Food, drug scandal details revealed

Details of the 2014 out-dated meat scandal in China that involved fast food giants McDonald's, KFC and Burger King had been revealed by Shanghai No. 3 Intermediate People's Court.

Details of the 2014 out-dated meat scandal in China that involved fast food giants McDonald’s, KFC and Burger King had been revealed by Shanghai No. 3 Intermediate People’s Court.

The scandal was highlighted in a white paper on food and drug-related crimes, the court’s first publication of its kind, released yesterday.

In July 2014, a whistleblower accused fast-food chain supplier Shanghai Husi Food Co of using out-of-date meat and supplying a string of fast food chains across China.

It led to an official investigation into Husi and its parent OSI Group, a US-based global food processor. Ten employees of OSI and at Husi factories in Shanghai and Hebei Province were jailed for up to three years. The two factories were each fined 1.2 million yuan (US$184,900).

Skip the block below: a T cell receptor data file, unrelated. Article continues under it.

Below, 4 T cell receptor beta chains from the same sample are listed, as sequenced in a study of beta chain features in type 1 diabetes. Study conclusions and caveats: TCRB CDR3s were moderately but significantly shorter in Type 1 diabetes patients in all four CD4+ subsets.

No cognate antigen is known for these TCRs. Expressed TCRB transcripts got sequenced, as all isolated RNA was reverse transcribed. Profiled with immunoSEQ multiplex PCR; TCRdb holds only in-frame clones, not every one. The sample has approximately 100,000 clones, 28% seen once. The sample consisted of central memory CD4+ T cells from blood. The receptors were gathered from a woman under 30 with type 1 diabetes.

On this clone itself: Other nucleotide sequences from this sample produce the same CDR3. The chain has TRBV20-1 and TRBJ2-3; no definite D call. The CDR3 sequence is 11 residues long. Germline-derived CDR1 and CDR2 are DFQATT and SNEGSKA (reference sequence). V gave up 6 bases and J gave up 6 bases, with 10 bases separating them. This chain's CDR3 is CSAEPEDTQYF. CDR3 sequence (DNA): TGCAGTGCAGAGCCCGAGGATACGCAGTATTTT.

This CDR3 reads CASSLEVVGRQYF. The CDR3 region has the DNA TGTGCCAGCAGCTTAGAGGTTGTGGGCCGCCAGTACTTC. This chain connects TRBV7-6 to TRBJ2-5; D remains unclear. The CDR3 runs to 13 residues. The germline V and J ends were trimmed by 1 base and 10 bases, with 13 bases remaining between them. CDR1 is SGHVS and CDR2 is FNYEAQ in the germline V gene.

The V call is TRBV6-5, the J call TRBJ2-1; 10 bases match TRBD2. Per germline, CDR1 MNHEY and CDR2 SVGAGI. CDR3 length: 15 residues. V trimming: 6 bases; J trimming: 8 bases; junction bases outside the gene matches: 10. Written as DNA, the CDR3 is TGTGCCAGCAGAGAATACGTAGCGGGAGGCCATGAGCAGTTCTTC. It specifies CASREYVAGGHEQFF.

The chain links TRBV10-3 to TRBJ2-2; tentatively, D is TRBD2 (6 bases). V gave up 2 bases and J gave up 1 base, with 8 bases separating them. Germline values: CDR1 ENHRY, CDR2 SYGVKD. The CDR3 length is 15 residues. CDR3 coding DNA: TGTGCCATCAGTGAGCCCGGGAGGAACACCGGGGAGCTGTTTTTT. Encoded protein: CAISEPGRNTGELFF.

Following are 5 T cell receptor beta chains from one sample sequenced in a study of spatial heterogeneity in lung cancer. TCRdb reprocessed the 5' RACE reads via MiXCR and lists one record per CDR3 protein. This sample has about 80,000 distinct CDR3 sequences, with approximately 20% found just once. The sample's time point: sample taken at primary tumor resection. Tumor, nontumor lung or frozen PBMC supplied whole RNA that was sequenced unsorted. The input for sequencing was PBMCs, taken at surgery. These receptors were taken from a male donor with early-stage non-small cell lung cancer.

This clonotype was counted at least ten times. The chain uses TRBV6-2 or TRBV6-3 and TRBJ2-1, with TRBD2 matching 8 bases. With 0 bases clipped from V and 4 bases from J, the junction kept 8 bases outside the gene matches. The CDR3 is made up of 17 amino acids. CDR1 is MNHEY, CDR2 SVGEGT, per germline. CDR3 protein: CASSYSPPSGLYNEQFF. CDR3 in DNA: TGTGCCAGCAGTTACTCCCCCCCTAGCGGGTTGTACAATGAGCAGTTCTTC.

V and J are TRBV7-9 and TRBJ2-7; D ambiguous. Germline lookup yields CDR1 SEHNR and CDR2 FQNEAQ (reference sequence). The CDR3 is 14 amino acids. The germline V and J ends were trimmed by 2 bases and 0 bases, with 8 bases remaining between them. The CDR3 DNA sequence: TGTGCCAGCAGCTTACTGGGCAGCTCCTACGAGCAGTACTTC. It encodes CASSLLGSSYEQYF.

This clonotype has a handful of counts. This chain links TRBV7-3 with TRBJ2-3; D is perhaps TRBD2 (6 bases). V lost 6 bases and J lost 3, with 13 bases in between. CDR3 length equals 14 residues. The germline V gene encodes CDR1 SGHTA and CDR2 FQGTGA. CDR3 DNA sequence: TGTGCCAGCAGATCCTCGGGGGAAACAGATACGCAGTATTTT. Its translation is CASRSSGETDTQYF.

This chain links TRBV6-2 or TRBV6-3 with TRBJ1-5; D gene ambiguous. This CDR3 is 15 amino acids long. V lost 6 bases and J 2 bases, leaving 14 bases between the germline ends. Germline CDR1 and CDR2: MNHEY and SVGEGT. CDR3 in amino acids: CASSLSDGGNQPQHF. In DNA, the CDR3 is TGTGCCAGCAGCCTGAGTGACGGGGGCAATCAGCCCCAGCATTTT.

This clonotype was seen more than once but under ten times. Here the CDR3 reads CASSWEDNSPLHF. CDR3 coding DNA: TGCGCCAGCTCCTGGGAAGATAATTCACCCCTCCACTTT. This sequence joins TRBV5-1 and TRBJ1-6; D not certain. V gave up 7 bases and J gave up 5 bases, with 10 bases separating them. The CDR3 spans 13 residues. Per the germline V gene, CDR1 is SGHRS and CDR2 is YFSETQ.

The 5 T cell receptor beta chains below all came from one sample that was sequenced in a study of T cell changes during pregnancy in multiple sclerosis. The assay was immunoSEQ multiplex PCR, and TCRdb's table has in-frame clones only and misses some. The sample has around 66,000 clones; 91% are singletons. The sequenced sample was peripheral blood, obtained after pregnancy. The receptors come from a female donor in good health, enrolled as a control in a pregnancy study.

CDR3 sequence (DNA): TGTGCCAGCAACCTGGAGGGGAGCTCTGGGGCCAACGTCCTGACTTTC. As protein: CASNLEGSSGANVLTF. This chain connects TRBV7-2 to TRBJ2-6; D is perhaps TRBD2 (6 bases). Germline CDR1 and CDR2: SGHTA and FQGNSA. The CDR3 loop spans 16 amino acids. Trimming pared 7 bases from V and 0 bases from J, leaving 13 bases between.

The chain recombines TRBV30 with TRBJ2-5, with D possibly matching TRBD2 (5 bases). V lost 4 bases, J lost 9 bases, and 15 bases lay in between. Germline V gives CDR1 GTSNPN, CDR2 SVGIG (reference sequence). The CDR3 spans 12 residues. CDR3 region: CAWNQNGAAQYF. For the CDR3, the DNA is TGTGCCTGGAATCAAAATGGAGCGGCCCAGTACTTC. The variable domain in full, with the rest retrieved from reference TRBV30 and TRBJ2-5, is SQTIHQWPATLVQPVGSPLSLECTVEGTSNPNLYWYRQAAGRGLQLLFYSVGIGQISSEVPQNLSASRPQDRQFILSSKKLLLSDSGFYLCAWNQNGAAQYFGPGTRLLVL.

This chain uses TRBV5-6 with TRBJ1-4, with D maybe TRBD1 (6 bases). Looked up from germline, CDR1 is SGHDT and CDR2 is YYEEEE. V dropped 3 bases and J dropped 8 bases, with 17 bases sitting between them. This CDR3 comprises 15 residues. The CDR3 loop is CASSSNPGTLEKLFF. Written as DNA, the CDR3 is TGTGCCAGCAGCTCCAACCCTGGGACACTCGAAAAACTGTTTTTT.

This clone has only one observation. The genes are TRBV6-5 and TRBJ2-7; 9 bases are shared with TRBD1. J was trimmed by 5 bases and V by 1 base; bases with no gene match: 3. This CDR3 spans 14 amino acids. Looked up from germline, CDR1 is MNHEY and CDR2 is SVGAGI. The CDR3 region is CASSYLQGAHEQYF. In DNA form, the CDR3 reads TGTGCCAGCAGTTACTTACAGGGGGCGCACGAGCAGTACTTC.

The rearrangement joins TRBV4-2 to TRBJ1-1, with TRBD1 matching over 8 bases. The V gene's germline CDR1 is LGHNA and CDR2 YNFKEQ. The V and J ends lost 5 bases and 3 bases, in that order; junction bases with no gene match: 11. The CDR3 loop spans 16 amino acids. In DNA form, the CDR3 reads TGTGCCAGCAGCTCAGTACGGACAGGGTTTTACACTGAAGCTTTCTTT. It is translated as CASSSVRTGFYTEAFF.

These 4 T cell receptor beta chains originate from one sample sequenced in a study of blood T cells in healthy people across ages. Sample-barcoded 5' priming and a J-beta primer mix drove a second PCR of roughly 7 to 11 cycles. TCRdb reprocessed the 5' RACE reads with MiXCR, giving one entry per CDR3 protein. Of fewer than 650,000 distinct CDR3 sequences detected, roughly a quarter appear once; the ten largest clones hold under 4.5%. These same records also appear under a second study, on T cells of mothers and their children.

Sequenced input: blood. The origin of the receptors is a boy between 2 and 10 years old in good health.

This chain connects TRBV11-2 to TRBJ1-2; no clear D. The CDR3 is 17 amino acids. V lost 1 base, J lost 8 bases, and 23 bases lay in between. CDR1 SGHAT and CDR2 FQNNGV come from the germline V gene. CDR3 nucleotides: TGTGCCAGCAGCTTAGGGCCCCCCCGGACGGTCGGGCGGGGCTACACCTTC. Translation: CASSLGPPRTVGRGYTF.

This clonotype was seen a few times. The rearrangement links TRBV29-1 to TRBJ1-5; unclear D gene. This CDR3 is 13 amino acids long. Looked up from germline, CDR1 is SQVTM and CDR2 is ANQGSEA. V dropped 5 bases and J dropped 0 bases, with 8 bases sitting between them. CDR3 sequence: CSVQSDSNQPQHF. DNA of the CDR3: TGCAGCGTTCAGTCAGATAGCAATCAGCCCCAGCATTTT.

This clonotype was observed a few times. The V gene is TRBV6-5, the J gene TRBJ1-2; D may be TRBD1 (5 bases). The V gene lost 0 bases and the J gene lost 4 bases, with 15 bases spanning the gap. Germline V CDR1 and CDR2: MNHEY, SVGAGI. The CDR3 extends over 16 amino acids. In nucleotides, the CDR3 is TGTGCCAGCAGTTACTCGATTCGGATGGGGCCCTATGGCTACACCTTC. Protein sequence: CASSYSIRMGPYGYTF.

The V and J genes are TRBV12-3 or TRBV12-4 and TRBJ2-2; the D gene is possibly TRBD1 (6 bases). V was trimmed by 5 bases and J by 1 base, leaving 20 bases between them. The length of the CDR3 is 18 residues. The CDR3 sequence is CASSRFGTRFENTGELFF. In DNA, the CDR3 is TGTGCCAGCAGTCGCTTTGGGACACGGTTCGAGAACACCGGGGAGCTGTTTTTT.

The court revealed that meat products produced by the two factories were returned by clients in May and June 2013. To cover their losses, managers from OSI ordered the two factories to further process the returned and expired meat.

The scandal was one of 10 prominent cases related to food and drug safety in the white paper.

From October 2015 to the end of 2017, the court dealt with 83 cases related to drug and food safety.

Nearly 41 percent concerned the illegal production and trading of toxic food and about 40 percent concerned the illegal production and trading of fake medicines. They include a variety of common foods and medicines, such as beef imported from epidemic areas, crayfish with poppy shells added and imported bottles of unlicensed vaccines.

The offenses severely damaged people’s health but criminals turned a blind eye, the court said.

Of 184 offenders in 83 cases, three were jailed for 15 years or more, eight were jailed from 10 to 15 years, 29 were jailed from three to 10 years and 75 received sentences of up to three years.

Another 32 offenders were granted reprieves but banned from engaging in food and drug business during the bail period.

The white paper emphasized that sentences for breaches of food and drug safety laws could be as much as life imprisonment, with death sentences where severe food poisoning is caused.


Special Reports
Top